But when we do pay attention, we realize that warism, racism, economic inequality, sexism, and many other problems remain all too present and each has a long history of intractability. Gandhi sought, with only partial success, to break a spiral that is all too apparent in liberation movements of responding to violence with violence in ways that have only led to more centralized power and continued injustice.

This moral question about evil lays at the heart of my energized interest in the American Civil War. This is how I would characterize the conventional wisdom in our society as I have encountered it: The Civil War was indeed a terrible thing with a lot of death and destruction. But slavery was an unacceptable evil that had to be stopped. It was costly, but ultimately worth the cost, to end that plague in our land. So, one of the lessons to be learned is that war can be a force to defeat evil. It is sad that it is necessary because it certainly is destructive. But sometimes war is our only option. Another lesson, then, that follows is that we have to prepare for such possibilities of a necessary war by maintaining the readiness of our military.

Questioning conventional wisdom

As a pacifist (one who denies the moral validity of war under any circumstances and who also rejects the preparation for war), I question this “wisdom” that accepts the acceptability of the Civil War. But I think anyone who desires to take a morally serious view towards war should also question that “wisdom”—even if they might not be as sure as I am about a negative assessment of the Civil War. The just war tradition at times has made the important claim (not taken nearly seriously enough) that humanity’s benefit of the doubt is against any particular war—in part simply because of the enormous destruction that each war causes. In thinking about any war—past, present, or future—according to this claim we have an obligation to assess its cost and to insist on a clear rationale for why that cost is worthy of being borne. If the costs are not worthy of being borne, almost certainly the war will once again be a matter of a response to evil that only adds to the net moral dynamics of evil. Continue reading “A Civil War Question: Can One Hate Both Slavery and War Equally? [Civil War #3]”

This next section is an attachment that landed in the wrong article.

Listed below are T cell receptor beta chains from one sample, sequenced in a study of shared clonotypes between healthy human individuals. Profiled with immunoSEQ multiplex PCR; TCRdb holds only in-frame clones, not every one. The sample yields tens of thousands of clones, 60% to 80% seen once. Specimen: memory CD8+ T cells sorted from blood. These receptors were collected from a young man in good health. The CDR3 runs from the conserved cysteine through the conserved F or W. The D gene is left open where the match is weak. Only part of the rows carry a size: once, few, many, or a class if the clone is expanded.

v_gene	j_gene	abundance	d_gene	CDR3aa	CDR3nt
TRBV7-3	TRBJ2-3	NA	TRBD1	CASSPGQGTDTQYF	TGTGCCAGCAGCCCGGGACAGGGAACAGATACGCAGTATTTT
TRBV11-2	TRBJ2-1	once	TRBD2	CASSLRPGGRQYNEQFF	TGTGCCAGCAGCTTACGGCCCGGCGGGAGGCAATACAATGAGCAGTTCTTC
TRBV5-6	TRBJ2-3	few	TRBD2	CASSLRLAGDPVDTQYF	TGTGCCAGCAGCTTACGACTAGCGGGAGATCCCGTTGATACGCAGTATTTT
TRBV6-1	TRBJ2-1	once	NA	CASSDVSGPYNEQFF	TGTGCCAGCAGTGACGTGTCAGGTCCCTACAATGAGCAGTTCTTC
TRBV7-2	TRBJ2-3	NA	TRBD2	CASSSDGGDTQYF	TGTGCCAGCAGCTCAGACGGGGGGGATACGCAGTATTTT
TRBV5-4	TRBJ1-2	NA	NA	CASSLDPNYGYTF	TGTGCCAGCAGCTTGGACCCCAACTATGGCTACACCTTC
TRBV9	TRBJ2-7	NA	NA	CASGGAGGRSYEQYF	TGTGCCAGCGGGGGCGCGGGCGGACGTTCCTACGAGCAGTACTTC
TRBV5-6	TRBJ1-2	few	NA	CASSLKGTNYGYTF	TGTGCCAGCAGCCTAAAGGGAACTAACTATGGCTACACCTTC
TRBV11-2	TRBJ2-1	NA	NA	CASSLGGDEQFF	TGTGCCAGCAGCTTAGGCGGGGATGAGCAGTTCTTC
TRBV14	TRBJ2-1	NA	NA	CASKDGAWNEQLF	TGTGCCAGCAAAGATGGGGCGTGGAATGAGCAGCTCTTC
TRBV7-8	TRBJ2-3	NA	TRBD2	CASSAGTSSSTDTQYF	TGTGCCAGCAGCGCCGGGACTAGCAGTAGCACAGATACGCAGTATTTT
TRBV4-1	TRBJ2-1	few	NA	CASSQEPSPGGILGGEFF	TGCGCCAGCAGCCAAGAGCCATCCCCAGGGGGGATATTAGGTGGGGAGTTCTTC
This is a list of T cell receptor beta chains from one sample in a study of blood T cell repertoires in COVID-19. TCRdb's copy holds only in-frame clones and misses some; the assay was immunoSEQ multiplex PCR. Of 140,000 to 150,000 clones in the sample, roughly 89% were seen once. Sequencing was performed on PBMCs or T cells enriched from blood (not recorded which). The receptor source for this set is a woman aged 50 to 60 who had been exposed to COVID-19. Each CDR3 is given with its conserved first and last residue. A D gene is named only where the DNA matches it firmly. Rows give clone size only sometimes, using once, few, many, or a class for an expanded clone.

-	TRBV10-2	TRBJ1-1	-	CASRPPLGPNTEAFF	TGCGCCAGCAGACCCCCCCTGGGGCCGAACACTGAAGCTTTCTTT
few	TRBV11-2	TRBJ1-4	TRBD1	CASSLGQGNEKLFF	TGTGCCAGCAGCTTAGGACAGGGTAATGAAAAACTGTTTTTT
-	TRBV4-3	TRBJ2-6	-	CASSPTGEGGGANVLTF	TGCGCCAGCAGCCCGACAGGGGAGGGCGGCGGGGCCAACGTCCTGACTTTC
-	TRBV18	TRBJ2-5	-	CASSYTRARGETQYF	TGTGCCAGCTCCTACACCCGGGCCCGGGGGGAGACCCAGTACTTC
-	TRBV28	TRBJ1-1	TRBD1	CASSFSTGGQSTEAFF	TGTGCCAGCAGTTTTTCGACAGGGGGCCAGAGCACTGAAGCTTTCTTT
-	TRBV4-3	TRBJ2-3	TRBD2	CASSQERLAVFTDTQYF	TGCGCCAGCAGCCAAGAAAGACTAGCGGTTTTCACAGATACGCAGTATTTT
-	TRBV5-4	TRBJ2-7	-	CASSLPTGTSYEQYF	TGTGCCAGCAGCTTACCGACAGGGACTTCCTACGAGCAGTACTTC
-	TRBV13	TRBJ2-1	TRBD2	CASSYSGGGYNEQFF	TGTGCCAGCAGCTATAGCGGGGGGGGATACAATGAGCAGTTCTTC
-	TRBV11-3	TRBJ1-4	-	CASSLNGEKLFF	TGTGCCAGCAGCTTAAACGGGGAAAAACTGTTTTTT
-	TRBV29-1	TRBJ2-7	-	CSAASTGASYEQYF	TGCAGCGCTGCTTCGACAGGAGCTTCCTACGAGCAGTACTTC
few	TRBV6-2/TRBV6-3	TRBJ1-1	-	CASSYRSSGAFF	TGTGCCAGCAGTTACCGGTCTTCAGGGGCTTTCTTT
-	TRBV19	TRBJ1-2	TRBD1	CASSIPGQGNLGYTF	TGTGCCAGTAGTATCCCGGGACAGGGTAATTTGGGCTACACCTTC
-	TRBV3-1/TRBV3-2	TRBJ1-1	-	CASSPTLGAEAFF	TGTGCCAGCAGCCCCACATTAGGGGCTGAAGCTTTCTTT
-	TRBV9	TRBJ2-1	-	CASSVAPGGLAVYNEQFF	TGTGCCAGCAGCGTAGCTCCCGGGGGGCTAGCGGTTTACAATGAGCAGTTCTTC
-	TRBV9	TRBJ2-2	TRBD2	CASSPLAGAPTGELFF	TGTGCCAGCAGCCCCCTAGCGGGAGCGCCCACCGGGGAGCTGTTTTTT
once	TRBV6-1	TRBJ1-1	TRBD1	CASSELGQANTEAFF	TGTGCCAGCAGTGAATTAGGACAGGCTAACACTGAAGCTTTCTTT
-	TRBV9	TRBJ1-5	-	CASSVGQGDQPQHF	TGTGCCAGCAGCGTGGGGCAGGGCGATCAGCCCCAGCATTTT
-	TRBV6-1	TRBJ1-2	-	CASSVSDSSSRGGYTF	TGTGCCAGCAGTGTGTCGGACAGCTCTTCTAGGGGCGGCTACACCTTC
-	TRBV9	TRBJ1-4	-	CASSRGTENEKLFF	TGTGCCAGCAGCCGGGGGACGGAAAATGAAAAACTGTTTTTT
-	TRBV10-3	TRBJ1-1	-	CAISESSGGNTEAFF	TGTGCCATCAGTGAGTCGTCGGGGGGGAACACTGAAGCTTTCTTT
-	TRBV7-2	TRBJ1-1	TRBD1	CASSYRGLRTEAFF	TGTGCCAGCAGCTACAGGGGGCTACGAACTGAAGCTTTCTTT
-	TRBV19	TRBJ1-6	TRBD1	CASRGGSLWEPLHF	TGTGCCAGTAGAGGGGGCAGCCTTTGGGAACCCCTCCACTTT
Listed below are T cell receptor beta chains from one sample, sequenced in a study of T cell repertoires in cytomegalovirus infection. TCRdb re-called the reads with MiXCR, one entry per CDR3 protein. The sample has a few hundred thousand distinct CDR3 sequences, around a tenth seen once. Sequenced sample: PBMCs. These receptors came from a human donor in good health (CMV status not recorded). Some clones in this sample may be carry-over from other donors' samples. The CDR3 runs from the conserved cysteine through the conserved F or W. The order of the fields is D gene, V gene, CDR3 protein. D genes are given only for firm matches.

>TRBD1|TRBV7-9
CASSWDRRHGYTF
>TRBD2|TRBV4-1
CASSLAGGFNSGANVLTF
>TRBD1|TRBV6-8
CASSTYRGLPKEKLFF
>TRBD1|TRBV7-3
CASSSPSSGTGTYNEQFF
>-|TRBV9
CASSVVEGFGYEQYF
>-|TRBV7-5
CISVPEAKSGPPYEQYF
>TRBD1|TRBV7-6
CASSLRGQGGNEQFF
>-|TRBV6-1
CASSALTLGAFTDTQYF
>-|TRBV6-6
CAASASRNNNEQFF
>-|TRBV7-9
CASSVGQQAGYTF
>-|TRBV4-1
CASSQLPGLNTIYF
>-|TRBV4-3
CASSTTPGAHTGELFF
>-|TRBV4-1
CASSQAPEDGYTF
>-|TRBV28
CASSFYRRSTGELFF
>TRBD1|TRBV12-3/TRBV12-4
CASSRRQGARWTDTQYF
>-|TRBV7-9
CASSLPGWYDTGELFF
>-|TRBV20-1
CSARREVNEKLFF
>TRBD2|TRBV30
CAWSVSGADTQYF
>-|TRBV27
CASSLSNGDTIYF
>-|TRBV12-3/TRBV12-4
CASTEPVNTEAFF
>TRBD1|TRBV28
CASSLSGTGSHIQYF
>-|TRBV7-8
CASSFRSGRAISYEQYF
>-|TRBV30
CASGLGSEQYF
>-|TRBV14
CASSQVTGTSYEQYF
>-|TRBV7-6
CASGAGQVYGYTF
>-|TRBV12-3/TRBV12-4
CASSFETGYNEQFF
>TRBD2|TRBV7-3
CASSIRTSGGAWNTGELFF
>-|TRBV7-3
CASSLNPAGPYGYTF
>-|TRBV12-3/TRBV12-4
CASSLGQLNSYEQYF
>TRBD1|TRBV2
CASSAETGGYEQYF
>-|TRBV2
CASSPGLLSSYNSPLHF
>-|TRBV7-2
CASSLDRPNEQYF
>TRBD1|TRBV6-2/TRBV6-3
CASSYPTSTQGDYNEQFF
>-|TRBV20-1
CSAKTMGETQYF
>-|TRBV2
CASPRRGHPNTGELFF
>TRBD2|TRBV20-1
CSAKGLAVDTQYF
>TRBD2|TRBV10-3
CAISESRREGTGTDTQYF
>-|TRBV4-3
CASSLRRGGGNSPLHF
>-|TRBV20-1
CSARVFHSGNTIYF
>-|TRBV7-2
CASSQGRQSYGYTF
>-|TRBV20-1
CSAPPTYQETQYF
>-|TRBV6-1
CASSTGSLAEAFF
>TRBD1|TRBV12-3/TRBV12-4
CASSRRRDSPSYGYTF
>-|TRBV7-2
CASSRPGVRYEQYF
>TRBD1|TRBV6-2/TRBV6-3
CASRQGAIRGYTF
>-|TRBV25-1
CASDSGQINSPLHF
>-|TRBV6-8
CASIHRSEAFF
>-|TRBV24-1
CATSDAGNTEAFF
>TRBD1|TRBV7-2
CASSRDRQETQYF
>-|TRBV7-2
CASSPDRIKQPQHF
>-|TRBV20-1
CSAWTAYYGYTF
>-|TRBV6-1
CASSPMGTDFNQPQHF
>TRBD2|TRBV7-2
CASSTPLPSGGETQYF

The Centrality of God’s Love: A Response to Greg Boyd’s Cross Vision (III—An Alternative)

Ted Grimsrud—November 8, 2018

Greg Boyd’s book on reading the Bible nonviolently, Cross Vision (CV), sets before us a challenge. Is it possible to accept the Bible’s truthfulness while also affirming a consistently pacifist worldview? I conclude, after reading both CV and its more scholarly companion, Crucifixion of the Warrior God, that indeed the best, most respectful, reading of the Bible does support a pacifist commitment. However, I think the case for this might be made more persuasively following a somewhat different approach than Boyd’s. In this post I will sketch an alternative approach to Boyd’s for a biblical theology that also places God’s nonviolent love at the center.

Starting with God’s nonviolence